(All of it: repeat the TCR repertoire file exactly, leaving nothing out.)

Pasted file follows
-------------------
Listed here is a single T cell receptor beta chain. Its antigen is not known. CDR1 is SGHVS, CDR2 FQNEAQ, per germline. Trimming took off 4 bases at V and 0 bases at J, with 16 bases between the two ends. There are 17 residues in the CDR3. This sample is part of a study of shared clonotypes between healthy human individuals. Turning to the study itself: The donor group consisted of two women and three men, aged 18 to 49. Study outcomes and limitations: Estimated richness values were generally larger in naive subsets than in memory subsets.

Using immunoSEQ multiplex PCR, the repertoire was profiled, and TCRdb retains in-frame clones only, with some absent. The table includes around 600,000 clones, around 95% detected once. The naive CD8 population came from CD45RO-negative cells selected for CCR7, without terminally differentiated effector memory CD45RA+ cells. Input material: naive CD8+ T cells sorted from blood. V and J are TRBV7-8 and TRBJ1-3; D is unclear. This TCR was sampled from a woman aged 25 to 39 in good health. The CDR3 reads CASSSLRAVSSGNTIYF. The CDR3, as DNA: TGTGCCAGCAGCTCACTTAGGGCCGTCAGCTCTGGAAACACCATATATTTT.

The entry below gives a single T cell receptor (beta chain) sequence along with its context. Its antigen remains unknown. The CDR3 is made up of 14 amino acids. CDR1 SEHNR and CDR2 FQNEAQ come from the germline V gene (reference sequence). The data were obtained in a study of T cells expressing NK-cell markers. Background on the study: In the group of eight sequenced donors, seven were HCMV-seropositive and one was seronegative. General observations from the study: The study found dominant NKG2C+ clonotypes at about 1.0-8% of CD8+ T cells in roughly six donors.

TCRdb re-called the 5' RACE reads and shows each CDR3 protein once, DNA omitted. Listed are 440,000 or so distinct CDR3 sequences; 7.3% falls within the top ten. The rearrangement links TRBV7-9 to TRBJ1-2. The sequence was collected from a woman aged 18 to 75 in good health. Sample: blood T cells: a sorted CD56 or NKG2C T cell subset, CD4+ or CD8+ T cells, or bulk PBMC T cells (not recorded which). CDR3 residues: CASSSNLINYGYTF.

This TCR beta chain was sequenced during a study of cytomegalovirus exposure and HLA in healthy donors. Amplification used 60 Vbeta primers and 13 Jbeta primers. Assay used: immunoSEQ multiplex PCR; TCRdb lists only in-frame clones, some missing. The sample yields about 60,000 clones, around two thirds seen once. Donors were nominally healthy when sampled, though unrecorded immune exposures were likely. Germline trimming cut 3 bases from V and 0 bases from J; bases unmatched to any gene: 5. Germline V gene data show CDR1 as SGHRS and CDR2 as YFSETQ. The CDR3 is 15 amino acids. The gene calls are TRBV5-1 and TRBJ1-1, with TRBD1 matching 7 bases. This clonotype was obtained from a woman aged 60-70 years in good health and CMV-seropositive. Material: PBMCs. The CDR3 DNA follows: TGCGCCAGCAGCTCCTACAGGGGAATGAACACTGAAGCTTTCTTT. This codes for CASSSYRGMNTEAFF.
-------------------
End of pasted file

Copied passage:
Listed here is a single T cell receptor beta chain. Its antigen is not known. CDR1 is SGHVS, CDR2 FQNEAQ, per germline. Trimming took off 4 bases at V and 0 bases at J, with 16 bases between the two ends. There are 17 residues in the CDR3. This sample is part of a study of shared clonotypes between healthy human individuals. Turning to the study itself: The donor group consisted of two women and three men, aged 18 to 49. Study outcomes and limitations: Estimated richness values were generally larger in naive subsets than in memory subsets.

Using immunoSEQ multiplex PCR, the repertoire was profiled, and TCRdb retains in-frame clones only, with some absent. The table includes around 600,000 clones, around 95% detected once. The naive CD8 population came from CD45RO-negative cells selected for CCR7, without terminally differentiated effector memory CD45RA+ cells. Input material: naive CD8+ T cells sorted from blood. V and J are TRBV7-8 and TRBJ1-3; D is unclear. This TCR was sampled from a woman aged 25 to 39 in good health. The CDR3 reads CASSSLRAVSSGNTIYF. The CDR3, as DNA: TGTGCCAGCAGCTCACTTAGGGCCGTCAGCTCTGGAAACACCATATATTTT.

The entry below gives a single T cell receptor (beta chain) sequence along with its context. Its antigen remains unknown. The CDR3 is made up of 14 amino acids. CDR1 SEHNR and CDR2 FQNEAQ come from the germline V gene (reference sequence). The data were obtained in a study of T cells expressing NK-cell markers. Background on the study: In the group of eight sequenced donors, seven were HCMV-seropositive and one was seronegative. General observations from the study: The study found dominant NKG2C+ clonotypes at about 1.0-8% of CD8+ T cells in roughly six donors.

TCRdb re-called the 5' RACE reads and shows each CDR3 protein once, DNA omitted. Listed are 440,000 or so distinct CDR3 sequences; 7.3% falls within the top ten. The rearrangement links TRBV7-9 to TRBJ1-2. The sequence was collected from a woman aged 18 to 75 in good health. Sample: blood T cells: a sorted CD56 or NKG2C T cell subset, CD4+ or CD8+ T cells, or bulk PBMC T cells (not recorded which). CDR3 residues: CASSSNLINYGYTF.

This TCR beta chain was sequenced during a study of cytomegalovirus exposure and HLA in healthy donors. Amplification used 60 Vbeta primers and 13 Jbeta primers. Assay used: immunoSEQ multiplex PCR; TCRdb lists only in-frame clones, some missing. The sample yields about 60,000 clones, around two thirds seen once. Donors were nominally healthy when sampled, though unrecorded immune exposures were likely. Germline trimming cut 3 bases from V and 0 bases from J; bases unmatched to any gene: 5. Germline V gene data show CDR1 as SGHRS and CDR2 as YFSETQ. The CDR3 is 15 amino acids. The gene calls are TRBV5-1 and TRBJ1-1, with TRBD1 matching 7 bases. This clonotype was obtained from a woman aged 60-70 years in good health and CMV-seropositive. Material: PBMCs. The CDR3 DNA follows: TGCGCCAGCAGCTCCTACAGGGGAATGAACACTGAAGCTTTCTTT. This codes for CASSSYRGMNTEAFF.